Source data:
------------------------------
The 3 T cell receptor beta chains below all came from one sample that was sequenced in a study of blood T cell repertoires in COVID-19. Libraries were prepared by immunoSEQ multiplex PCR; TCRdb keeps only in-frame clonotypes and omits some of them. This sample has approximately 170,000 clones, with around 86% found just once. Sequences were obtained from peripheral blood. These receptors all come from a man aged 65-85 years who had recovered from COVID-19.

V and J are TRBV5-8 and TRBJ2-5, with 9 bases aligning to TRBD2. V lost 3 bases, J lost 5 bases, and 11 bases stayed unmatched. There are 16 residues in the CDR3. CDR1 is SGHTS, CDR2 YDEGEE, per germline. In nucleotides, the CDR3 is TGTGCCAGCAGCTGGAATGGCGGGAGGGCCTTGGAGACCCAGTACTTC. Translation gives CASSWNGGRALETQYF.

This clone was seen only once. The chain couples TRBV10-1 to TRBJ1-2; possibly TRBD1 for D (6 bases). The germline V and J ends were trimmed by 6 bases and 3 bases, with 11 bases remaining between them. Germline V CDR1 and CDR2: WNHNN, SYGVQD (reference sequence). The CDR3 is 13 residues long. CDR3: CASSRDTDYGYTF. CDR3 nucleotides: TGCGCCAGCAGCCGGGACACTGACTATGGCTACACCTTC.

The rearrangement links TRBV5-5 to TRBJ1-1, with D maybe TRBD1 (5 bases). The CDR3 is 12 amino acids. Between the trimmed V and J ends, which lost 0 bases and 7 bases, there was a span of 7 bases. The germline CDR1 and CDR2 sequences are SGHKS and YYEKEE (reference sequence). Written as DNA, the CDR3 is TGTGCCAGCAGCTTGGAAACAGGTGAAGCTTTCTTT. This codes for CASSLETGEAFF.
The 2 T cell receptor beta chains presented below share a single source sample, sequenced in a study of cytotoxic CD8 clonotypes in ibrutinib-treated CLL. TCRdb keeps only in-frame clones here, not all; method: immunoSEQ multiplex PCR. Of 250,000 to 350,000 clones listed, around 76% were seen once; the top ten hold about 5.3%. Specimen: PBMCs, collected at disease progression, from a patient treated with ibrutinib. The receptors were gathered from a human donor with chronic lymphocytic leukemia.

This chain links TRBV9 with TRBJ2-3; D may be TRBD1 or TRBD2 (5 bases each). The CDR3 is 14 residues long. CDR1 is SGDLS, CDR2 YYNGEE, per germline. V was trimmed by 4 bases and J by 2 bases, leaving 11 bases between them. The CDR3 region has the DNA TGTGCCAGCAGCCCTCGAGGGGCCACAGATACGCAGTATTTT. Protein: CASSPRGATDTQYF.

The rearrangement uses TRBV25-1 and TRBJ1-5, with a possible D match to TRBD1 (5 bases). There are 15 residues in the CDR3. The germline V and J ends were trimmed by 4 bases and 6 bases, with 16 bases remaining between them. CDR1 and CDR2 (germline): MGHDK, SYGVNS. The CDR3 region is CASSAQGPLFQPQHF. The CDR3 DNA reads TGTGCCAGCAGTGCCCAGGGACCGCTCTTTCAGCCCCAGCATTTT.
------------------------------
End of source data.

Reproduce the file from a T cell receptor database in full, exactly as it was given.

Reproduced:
The 3 T cell receptor beta chains below all came from one sample that was sequenced in a study of blood T cell repertoires in COVID-19. Libraries were prepared by immunoSEQ multiplex PCR; TCRdb keeps only in-frame clonotypes and omits some of them. This sample has approximately 170,000 clones, with around 86% found just once. Sequences were obtained from peripheral blood. These receptors all come from a man aged 65-85 years who had recovered from COVID-19.

V and J are TRBV5-8 and TRBJ2-5, with 9 bases aligning to TRBD2. V lost 3 bases, J lost 5 bases, and 11 bases stayed unmatched. There are 16 residues in the CDR3. CDR1 is SGHTS, CDR2 YDEGEE, per germline. In nucleotides, the CDR3 is TGTGCCAGCAGCTGGAATGGCGGGAGGGCCTTGGAGACCCAGTACTTC. Translation gives CASSWNGGRALETQYF.

This clone was seen only once. The chain couples TRBV10-1 to TRBJ1-2; possibly TRBD1 for D (6 bases). The germline V and J ends were trimmed by 6 bases and 3 bases, with 11 bases remaining between them. Germline V CDR1 and CDR2: WNHNN, SYGVQD (reference sequence). The CDR3 is 13 residues long. CDR3: CASSRDTDYGYTF. CDR3 nucleotides: TGCGCCAGCAGCCGGGACACTGACTATGGCTACACCTTC.

The rearrangement links TRBV5-5 to TRBJ1-1, with D maybe TRBD1 (5 bases). The CDR3 is 12 amino acids. Between the trimmed V and J ends, which lost 0 bases and 7 bases, there was a span of 7 bases. The germline CDR1 and CDR2 sequences are SGHKS and YYEKEE (reference sequence). Written as DNA, the CDR3 is TGTGCCAGCAGCTTGGAAACAGGTGAAGCTTTCTTT. This codes for CASSLETGEAFF.
The 2 T cell receptor beta chains presented below share a single source sample, sequenced in a study of cytotoxic CD8 clonotypes in ibrutinib-treated CLL. TCRdb keeps only in-frame clones here, not all; method: immunoSEQ multiplex PCR. Of 250,000 to 350,000 clones listed, around 76% were seen once; the top ten hold about 5.3%. Specimen: PBMCs, collected at disease progression, from a patient treated with ibrutinib. The receptors were gathered from a human donor with chronic lymphocytic leukemia.

This chain links TRBV9 with TRBJ2-3; D may be TRBD1 or TRBD2 (5 bases each). The CDR3 is 14 residues long. CDR1 is SGDLS, CDR2 YYNGEE, per germline. V was trimmed by 4 bases and J by 2 bases, leaving 11 bases between them. The CDR3 region has the DNA TGTGCCAGCAGCCCTCGAGGGGCCACAGATACGCAGTATTTT. Protein: CASSPRGATDTQYF.

The rearrangement uses TRBV25-1 and TRBJ1-5, with a possible D match to TRBD1 (5 bases). There are 15 residues in the CDR3. The germline V and J ends were trimmed by 4 bases and 6 bases, with 16 bases remaining between them. CDR1 and CDR2 (germline): MGHDK, SYGVNS. The CDR3 region is CASSAQGPLFQPQHF. The CDR3 DNA reads TGTGCCAGCAGTGCCCAGGGACCGCTCTTTCAGCCCCAGCATTTT.